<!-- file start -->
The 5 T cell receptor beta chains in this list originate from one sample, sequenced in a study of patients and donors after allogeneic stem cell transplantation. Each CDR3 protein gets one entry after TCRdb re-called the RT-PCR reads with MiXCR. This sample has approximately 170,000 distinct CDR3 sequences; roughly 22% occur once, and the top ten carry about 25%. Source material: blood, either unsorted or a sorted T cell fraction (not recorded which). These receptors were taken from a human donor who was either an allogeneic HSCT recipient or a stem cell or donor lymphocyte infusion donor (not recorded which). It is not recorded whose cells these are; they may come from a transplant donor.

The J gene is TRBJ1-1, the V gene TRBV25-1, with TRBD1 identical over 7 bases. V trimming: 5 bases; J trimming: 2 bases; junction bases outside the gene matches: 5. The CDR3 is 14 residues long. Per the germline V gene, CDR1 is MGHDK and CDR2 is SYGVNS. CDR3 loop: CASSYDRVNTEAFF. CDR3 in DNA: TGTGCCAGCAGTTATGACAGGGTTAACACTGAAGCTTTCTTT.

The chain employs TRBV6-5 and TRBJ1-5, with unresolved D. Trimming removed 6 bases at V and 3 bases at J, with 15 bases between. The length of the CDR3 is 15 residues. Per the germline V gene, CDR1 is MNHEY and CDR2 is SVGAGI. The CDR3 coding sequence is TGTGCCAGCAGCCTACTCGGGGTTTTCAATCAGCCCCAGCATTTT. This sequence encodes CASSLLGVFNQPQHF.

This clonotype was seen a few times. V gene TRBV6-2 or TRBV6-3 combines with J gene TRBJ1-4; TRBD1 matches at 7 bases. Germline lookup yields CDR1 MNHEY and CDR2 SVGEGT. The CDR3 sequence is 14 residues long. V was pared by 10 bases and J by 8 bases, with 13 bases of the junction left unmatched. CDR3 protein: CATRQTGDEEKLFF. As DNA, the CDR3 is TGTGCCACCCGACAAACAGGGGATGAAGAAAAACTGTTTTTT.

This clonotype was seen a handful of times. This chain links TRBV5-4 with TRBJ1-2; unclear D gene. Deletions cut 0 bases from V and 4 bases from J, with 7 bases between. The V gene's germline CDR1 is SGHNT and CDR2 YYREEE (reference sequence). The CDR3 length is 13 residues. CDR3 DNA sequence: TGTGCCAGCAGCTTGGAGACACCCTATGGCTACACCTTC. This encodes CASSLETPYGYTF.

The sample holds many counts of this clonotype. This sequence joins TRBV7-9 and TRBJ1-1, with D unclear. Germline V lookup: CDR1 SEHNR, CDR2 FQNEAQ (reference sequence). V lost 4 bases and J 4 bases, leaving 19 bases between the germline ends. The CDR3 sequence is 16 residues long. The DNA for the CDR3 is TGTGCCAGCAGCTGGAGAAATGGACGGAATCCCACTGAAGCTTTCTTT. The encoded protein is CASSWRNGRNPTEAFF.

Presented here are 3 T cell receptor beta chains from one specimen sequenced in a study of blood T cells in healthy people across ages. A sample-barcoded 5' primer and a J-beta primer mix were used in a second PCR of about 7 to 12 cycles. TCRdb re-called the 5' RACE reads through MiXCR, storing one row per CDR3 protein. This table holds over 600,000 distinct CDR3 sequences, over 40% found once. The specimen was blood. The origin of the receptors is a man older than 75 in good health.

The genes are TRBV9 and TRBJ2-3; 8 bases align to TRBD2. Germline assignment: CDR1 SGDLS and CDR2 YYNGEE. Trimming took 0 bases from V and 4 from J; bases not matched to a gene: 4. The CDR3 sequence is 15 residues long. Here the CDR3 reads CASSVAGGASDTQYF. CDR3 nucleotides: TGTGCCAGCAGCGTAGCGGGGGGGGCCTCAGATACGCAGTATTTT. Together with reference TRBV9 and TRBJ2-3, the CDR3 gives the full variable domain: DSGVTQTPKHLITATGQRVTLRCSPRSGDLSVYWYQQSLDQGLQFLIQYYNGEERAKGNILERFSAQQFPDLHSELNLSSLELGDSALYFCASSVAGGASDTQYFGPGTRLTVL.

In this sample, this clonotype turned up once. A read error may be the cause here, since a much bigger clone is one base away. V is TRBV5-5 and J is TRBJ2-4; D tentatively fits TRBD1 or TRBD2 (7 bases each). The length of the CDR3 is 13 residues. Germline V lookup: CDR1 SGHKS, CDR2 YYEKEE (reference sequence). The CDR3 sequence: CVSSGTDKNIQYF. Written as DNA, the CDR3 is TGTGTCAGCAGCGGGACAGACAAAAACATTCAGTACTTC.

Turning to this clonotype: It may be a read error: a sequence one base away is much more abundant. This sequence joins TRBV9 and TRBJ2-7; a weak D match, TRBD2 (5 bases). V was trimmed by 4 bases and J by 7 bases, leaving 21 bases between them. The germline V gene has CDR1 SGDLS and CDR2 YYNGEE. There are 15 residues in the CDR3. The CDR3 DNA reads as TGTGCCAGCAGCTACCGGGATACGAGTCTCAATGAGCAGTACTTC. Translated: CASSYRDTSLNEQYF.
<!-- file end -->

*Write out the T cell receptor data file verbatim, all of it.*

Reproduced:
The 5 T cell receptor beta chains in this list originate from one sample, sequenced in a study of patients and donors after allogeneic stem cell transplantation. Each CDR3 protein gets one entry after TCRdb re-called the RT-PCR reads with MiXCR. This sample has approximately 170,000 distinct CDR3 sequences; roughly 22% occur once, and the top ten carry about 25%. Source material: blood, either unsorted or a sorted T cell fraction (not recorded which). These receptors were taken from a human donor who was either an allogeneic HSCT recipient or a stem cell or donor lymphocyte infusion donor (not recorded which). It is not recorded whose cells these are; they may come from a transplant donor.

The J gene is TRBJ1-1, the V gene TRBV25-1, with TRBD1 identical over 7 bases. V trimming: 5 bases; J trimming: 2 bases; junction bases outside the gene matches: 5. The CDR3 is 14 residues long. Per the germline V gene, CDR1 is MGHDK and CDR2 is SYGVNS. CDR3 loop: CASSYDRVNTEAFF. CDR3 in DNA: TGTGCCAGCAGTTATGACAGGGTTAACACTGAAGCTTTCTTT.

The chain employs TRBV6-5 and TRBJ1-5, with unresolved D. Trimming removed 6 bases at V and 3 bases at J, with 15 bases between. The length of the CDR3 is 15 residues. Per the germline V gene, CDR1 is MNHEY and CDR2 is SVGAGI. The CDR3 coding sequence is TGTGCCAGCAGCCTACTCGGGGTTTTCAATCAGCCCCAGCATTTT. This sequence encodes CASSLLGVFNQPQHF.

This clonotype was seen a few times. V gene TRBV6-2 or TRBV6-3 combines with J gene TRBJ1-4; TRBD1 matches at 7 bases. Germline lookup yields CDR1 MNHEY and CDR2 SVGEGT. The CDR3 sequence is 14 residues long. V was pared by 10 bases and J by 8 bases, with 13 bases of the junction left unmatched. CDR3 protein: CATRQTGDEEKLFF. As DNA, the CDR3 is TGTGCCACCCGACAAACAGGGGATGAAGAAAAACTGTTTTTT.

This clonotype was seen a handful of times. This chain links TRBV5-4 with TRBJ1-2; unclear D gene. Deletions cut 0 bases from V and 4 bases from J, with 7 bases between. The V gene's germline CDR1 is SGHNT and CDR2 YYREEE (reference sequence). The CDR3 length is 13 residues. CDR3 DNA sequence: TGTGCCAGCAGCTTGGAGACACCCTATGGCTACACCTTC. This encodes CASSLETPYGYTF.

The sample holds many counts of this clonotype. This sequence joins TRBV7-9 and TRBJ1-1, with D unclear. Germline V lookup: CDR1 SEHNR, CDR2 FQNEAQ (reference sequence). V lost 4 bases and J 4 bases, leaving 19 bases between the germline ends. The CDR3 sequence is 16 residues long. The DNA for the CDR3 is TGTGCCAGCAGCTGGAGAAATGGACGGAATCCCACTGAAGCTTTCTTT. The encoded protein is CASSWRNGRNPTEAFF.

Presented here are 3 T cell receptor beta chains from one specimen sequenced in a study of blood T cells in healthy people across ages. A sample-barcoded 5' primer and a J-beta primer mix were used in a second PCR of about 7 to 12 cycles. TCRdb re-called the 5' RACE reads through MiXCR, storing one row per CDR3 protein. This table holds over 600,000 distinct CDR3 sequences, over 40% found once. The specimen was blood. The origin of the receptors is a man older than 75 in good health.

The genes are TRBV9 and TRBJ2-3; 8 bases align to TRBD2. Germline assignment: CDR1 SGDLS and CDR2 YYNGEE. Trimming took 0 bases from V and 4 from J; bases not matched to a gene: 4. The CDR3 sequence is 15 residues long. Here the CDR3 reads CASSVAGGASDTQYF. CDR3 nucleotides: TGTGCCAGCAGCGTAGCGGGGGGGGCCTCAGATACGCAGTATTTT. Together with reference TRBV9 and TRBJ2-3, the CDR3 gives the full variable domain: DSGVTQTPKHLITATGQRVTLRCSPRSGDLSVYWYQQSLDQGLQFLIQYYNGEERAKGNILERFSAQQFPDLHSELNLSSLELGDSALYFCASSVAGGASDTQYFGPGTRLTVL.

In this sample, this clonotype turned up once. A read error may be the cause here, since a much bigger clone is one base away. V is TRBV5-5 and J is TRBJ2-4; D tentatively fits TRBD1 or TRBD2 (7 bases each). The length of the CDR3 is 13 residues. Germline V lookup: CDR1 SGHKS, CDR2 YYEKEE (reference sequence). The CDR3 sequence: CVSSGTDKNIQYF. Written as DNA, the CDR3 is TGTGTCAGCAGCGGGACAGACAAAAACATTCAGTACTTC.

Turning to this clonotype: It may be a read error: a sequence one base away is much more abundant. This sequence joins TRBV9 and TRBJ2-7; a weak D match, TRBD2 (5 bases). V was trimmed by 4 bases and J by 7 bases, leaving 21 bases between them. The germline V gene has CDR1 SGDLS and CDR2 YYNGEE. There are 15 residues in the CDR3. The CDR3 DNA reads as TGTGCCAGCAGCTACCGGGATACGAGTCTCAATGAGCAGTACTTC. Translated: CASSYRDTSLNEQYF.